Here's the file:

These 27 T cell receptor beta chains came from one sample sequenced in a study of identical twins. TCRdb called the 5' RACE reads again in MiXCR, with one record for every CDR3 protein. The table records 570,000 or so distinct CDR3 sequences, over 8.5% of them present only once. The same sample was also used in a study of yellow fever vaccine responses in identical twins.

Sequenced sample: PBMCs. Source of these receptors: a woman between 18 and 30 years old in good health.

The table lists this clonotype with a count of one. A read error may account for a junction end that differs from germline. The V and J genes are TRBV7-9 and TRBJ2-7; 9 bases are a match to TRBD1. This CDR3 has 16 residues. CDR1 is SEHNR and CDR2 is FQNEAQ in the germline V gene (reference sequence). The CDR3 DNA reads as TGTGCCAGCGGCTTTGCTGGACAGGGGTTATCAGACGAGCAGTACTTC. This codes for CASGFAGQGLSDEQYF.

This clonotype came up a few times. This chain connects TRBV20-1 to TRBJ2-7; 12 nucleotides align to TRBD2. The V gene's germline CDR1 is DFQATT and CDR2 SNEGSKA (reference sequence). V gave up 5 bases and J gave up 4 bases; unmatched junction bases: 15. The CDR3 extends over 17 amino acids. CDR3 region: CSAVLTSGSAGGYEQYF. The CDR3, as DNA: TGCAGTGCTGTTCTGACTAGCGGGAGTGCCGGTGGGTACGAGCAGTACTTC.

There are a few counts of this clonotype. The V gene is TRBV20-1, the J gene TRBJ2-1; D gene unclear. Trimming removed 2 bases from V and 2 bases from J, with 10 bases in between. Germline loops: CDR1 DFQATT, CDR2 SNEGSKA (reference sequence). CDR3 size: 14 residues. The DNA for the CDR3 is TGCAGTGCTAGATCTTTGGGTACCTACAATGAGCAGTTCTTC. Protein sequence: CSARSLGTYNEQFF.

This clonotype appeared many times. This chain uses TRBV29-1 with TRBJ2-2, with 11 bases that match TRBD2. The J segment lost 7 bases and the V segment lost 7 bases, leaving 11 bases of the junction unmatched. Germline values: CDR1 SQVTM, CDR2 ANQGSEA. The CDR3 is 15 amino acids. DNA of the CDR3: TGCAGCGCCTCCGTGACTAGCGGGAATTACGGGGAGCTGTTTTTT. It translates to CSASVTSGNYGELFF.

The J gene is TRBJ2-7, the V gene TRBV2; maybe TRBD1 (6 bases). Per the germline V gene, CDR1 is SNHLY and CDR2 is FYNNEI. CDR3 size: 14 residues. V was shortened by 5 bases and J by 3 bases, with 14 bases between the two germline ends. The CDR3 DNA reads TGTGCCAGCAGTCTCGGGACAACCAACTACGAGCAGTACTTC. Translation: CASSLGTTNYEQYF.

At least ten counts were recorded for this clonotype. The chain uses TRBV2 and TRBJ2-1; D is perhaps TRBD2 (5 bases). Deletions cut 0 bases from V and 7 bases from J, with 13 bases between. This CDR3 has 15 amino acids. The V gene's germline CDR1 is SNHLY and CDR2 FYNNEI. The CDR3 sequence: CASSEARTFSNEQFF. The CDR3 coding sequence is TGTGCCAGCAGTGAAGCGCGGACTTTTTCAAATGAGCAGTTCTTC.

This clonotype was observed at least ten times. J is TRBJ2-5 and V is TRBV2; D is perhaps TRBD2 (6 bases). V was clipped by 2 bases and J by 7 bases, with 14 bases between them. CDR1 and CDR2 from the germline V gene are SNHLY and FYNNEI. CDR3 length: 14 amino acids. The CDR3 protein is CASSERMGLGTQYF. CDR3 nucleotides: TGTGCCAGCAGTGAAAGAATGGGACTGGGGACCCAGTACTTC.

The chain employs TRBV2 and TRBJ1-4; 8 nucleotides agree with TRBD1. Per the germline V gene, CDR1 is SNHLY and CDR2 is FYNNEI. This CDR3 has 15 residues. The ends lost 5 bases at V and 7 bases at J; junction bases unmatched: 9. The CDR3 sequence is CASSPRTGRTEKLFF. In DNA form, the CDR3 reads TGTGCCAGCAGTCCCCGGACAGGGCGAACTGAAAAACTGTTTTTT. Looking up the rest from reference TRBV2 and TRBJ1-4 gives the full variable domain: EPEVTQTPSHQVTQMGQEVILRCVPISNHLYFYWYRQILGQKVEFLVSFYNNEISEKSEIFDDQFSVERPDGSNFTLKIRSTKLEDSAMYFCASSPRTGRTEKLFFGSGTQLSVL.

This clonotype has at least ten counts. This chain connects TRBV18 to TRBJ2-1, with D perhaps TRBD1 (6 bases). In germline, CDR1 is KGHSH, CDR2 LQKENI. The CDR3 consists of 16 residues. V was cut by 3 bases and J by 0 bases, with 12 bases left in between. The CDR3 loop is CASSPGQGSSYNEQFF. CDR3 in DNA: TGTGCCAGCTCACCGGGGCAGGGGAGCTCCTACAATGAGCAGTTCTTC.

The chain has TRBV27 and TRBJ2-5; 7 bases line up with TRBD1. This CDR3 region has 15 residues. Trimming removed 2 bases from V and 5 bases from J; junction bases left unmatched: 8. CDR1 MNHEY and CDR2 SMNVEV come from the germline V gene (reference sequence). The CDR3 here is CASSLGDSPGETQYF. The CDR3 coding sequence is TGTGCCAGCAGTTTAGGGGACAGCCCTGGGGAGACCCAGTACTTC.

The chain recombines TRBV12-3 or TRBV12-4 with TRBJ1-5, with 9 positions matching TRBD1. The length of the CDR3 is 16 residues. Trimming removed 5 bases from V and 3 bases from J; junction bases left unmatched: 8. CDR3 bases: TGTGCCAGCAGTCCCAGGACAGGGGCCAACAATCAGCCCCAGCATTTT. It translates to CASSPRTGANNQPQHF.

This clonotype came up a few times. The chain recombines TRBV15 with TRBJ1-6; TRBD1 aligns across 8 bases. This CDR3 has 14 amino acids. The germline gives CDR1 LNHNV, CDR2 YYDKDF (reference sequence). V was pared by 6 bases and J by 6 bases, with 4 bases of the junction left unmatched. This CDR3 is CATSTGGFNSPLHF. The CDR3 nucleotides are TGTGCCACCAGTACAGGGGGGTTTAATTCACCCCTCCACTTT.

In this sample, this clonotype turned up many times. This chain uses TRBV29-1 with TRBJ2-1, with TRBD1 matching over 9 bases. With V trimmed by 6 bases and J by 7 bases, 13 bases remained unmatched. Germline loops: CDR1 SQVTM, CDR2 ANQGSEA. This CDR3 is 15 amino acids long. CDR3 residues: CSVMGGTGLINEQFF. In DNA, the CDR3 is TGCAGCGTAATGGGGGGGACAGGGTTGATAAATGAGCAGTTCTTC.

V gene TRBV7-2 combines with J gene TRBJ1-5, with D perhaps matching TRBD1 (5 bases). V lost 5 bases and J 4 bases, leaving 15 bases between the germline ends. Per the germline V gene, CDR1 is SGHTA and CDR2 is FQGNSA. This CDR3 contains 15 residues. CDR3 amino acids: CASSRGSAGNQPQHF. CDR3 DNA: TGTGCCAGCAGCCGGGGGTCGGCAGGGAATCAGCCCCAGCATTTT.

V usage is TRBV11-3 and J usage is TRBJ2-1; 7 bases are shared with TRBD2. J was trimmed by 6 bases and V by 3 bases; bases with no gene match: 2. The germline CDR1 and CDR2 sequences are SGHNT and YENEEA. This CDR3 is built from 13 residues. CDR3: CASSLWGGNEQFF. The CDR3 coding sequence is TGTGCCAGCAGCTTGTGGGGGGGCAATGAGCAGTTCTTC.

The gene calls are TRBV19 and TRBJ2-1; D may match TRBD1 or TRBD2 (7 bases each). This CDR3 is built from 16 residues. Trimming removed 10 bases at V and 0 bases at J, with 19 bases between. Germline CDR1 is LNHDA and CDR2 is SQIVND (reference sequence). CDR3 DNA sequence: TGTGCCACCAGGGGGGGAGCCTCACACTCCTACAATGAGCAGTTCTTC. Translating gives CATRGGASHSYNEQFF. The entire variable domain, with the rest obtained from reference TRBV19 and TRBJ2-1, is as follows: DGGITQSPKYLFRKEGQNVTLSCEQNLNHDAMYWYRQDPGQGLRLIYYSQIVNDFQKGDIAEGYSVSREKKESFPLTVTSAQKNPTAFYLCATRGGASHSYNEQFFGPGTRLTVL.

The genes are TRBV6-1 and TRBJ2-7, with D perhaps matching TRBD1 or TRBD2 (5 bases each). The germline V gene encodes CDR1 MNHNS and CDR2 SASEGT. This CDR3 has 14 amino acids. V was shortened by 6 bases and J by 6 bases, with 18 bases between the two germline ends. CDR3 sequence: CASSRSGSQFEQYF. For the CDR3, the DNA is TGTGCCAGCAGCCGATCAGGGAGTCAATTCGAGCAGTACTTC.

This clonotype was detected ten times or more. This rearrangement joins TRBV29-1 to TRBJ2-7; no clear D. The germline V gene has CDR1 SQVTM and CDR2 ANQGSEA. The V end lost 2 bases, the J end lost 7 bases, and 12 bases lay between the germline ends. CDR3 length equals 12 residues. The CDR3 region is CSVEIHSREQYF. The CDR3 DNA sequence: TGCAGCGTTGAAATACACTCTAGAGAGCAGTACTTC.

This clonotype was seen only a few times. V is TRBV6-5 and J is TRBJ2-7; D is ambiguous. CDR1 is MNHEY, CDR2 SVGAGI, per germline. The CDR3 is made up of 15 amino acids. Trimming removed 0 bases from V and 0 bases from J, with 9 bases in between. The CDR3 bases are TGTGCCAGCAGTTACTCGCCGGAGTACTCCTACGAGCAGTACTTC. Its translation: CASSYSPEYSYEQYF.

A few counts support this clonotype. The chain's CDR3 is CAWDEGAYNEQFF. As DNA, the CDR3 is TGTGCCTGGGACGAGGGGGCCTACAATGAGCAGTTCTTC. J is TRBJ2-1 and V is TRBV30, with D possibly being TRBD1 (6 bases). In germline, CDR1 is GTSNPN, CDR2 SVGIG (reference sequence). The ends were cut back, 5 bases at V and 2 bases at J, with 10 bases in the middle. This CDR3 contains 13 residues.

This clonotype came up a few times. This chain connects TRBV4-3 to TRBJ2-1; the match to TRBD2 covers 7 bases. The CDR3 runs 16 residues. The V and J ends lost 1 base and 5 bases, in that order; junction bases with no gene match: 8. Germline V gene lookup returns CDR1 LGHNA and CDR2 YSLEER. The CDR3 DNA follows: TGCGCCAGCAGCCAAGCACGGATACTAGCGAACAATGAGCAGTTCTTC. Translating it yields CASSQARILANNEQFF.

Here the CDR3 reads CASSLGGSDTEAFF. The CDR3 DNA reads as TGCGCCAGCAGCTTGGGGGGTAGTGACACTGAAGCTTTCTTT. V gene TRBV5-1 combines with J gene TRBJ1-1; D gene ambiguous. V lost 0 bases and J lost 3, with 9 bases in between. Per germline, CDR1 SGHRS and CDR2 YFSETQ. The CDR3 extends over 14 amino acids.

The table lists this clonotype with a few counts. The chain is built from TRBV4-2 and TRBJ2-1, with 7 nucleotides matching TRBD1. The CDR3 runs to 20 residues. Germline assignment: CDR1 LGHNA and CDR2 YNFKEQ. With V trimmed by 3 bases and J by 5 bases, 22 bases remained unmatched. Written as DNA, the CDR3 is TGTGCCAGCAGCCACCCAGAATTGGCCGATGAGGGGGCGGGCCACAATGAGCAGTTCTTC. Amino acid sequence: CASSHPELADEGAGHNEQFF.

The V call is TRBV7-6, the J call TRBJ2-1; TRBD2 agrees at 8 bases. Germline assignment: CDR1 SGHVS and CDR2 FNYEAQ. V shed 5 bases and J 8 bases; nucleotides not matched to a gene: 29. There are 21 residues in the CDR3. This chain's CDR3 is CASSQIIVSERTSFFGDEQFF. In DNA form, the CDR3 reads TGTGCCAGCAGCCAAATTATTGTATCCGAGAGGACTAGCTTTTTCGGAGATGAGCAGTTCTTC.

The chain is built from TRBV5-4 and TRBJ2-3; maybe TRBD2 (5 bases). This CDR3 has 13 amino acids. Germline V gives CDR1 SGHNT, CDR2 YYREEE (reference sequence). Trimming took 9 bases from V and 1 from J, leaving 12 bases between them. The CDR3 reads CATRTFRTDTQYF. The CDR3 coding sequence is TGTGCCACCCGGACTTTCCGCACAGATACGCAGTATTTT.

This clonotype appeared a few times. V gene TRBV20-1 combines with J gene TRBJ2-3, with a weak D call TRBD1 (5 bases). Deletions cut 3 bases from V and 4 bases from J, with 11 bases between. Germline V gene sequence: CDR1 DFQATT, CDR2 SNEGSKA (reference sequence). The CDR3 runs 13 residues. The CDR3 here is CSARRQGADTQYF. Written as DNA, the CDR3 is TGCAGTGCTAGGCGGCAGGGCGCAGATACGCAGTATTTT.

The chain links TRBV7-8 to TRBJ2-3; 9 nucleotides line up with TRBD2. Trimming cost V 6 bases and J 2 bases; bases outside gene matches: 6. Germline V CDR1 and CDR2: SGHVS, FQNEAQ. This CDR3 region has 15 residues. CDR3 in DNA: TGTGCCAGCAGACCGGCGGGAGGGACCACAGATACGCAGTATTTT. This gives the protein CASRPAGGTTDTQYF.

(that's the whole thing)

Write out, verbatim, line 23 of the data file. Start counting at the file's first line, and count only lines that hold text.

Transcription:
This clonotype came up a few times. This chain connects TRBV4-3 to TRBJ2-1; the match to TRBD2 covers 7 bases. The CDR3 runs 16 residues. The V and J ends lost 1 base and 5 bases, in that order; junction bases with no gene match: 8. Germline V gene lookup returns CDR1 LGHNA and CDR2 YSLEER. The CDR3 DNA follows: TGCGCCAGCAGCCAAGCACGGATACTAGCGAACAATGAGCAGTTCTTC. Translating it yields CASSQARILANNEQFF.